Criminal Justice Policy Review
Mears, Daniel P., and Justin T. Pickett*
This article seeks to contribute to theory and research on factors that shape public preferences for juvenile justice policy. To this end, it tests the argument that perceptions about juvenile crime, an instrumental concern, will influence individuals’ willingness to vote for policymakers who support transfer of youth to adult court and, separately, for policymakers who support rehabilitation. It also tests the hypothesis that the identified effect will be greater among Whites, political conservatives, and, in particular, White political conservatives. The study employs multivariate regression analyses using survey data that are unique in including information about voter preferences. Results of the analyses suggest partial support for the hypotheses. The findings underscore the salience of examining voter preferences, and of taking into account the intersection of race and political orientations, in seeking to understand public views about crime and justice policy.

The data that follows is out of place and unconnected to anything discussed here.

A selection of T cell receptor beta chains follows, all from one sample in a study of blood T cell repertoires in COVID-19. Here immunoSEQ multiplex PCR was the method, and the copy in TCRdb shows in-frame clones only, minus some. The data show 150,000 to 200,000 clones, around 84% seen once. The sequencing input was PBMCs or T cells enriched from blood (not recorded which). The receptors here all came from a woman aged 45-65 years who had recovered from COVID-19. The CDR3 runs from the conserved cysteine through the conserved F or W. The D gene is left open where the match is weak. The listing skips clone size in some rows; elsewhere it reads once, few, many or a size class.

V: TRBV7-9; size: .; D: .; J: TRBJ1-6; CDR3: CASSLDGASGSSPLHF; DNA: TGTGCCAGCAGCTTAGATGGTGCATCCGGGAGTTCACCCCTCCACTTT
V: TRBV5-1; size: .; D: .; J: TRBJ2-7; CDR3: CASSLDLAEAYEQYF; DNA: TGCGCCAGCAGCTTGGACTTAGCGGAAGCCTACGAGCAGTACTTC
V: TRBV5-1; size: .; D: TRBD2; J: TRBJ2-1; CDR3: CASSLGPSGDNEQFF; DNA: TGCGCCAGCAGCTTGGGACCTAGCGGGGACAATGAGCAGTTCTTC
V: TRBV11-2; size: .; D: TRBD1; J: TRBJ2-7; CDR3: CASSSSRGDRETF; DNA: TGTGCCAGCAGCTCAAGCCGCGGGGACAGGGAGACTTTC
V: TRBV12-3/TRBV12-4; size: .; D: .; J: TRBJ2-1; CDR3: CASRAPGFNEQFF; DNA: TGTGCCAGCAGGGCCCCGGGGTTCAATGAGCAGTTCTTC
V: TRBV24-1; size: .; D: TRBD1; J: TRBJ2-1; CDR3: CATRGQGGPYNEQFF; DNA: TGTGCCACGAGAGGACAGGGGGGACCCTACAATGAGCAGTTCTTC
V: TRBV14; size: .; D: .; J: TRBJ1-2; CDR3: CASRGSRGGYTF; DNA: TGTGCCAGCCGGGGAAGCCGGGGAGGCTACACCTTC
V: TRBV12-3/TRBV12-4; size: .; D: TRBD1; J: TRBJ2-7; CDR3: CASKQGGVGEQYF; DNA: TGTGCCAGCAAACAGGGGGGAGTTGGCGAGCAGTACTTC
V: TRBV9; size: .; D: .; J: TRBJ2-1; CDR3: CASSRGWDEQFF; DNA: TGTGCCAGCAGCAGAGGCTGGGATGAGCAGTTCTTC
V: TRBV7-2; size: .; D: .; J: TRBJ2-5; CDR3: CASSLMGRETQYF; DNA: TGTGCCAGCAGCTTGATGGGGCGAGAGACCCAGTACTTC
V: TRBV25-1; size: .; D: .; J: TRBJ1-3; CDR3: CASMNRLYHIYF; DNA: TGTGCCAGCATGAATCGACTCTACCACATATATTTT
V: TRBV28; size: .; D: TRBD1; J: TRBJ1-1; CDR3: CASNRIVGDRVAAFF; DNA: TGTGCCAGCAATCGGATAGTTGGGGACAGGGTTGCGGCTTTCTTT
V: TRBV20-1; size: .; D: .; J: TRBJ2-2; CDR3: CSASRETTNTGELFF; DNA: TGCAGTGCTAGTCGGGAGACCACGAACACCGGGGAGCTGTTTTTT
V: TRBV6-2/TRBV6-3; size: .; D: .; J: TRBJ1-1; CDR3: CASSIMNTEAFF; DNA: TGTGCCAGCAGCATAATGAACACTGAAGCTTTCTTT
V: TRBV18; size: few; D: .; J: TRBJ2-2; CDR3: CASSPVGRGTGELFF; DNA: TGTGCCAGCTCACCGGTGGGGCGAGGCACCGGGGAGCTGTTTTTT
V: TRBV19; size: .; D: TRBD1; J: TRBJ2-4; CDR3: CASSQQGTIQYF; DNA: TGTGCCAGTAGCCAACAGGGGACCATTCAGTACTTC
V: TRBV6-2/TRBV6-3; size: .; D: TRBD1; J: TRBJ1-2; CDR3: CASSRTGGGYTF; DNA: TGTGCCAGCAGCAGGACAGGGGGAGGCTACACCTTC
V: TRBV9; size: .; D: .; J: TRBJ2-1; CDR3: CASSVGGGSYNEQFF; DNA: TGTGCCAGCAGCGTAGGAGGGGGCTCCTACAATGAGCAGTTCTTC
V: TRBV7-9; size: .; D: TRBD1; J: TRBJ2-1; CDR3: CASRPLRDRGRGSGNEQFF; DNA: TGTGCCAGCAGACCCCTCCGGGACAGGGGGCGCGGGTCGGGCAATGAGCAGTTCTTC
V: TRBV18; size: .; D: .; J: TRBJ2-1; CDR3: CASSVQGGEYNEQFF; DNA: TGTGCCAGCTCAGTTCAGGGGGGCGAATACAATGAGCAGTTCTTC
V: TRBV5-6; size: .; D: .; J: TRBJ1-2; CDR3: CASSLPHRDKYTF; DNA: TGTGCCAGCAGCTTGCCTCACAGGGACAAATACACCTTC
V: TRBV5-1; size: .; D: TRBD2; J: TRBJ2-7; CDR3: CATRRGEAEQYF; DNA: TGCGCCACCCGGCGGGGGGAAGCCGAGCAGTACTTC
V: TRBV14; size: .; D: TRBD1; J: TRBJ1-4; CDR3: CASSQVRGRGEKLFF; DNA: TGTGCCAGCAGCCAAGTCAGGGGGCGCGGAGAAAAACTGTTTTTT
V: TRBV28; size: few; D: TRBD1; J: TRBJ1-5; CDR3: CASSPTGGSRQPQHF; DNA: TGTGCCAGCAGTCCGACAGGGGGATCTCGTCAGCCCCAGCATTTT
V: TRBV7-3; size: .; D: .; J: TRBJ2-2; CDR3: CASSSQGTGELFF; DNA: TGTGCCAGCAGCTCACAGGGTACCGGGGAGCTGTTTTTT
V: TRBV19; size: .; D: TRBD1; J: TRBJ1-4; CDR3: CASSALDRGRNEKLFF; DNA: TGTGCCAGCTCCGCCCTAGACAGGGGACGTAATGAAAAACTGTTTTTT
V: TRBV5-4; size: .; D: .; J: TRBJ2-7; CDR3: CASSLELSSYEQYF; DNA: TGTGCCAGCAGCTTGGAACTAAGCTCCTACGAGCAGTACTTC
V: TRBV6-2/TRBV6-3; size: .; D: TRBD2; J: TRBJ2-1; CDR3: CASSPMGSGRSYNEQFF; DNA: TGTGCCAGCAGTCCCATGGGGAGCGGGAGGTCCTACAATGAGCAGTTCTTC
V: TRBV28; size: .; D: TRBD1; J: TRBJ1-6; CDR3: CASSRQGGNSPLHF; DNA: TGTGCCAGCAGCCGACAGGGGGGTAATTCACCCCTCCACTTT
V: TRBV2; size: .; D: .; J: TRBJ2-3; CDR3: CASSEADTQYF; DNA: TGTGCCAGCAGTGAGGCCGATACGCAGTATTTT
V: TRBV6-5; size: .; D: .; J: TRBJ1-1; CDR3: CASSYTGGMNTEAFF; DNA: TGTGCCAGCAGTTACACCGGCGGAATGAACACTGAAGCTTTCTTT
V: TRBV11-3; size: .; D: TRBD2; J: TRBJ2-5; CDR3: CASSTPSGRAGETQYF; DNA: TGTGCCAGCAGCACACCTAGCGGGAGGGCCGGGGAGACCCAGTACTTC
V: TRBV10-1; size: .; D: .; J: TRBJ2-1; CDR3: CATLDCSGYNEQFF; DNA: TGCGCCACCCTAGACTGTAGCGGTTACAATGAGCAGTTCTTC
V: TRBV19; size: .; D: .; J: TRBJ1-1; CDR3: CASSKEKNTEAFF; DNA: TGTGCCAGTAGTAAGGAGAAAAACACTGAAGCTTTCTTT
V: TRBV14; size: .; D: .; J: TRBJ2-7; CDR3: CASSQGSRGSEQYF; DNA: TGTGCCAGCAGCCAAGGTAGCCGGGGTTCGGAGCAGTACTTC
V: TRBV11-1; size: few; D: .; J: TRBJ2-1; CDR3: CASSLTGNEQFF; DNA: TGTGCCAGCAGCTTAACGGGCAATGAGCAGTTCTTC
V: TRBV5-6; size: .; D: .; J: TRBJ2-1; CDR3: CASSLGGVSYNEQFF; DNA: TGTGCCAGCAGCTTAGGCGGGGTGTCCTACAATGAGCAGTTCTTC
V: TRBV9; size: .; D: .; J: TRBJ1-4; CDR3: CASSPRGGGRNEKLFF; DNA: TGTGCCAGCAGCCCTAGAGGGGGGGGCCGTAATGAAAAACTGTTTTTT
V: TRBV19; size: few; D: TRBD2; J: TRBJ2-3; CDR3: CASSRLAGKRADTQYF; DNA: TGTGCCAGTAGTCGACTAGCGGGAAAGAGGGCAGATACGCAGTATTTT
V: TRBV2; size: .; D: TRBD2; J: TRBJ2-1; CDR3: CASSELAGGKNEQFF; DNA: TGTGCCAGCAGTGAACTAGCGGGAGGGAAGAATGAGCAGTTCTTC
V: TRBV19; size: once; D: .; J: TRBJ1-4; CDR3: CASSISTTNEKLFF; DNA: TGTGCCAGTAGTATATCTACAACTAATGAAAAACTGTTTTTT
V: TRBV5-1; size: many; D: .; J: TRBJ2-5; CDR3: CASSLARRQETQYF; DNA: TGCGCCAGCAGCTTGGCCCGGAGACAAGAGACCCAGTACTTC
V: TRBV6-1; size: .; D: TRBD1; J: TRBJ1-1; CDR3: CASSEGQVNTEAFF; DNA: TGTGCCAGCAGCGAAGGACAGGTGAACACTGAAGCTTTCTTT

* Denotes CSDA Associates, Affiliates, and Staff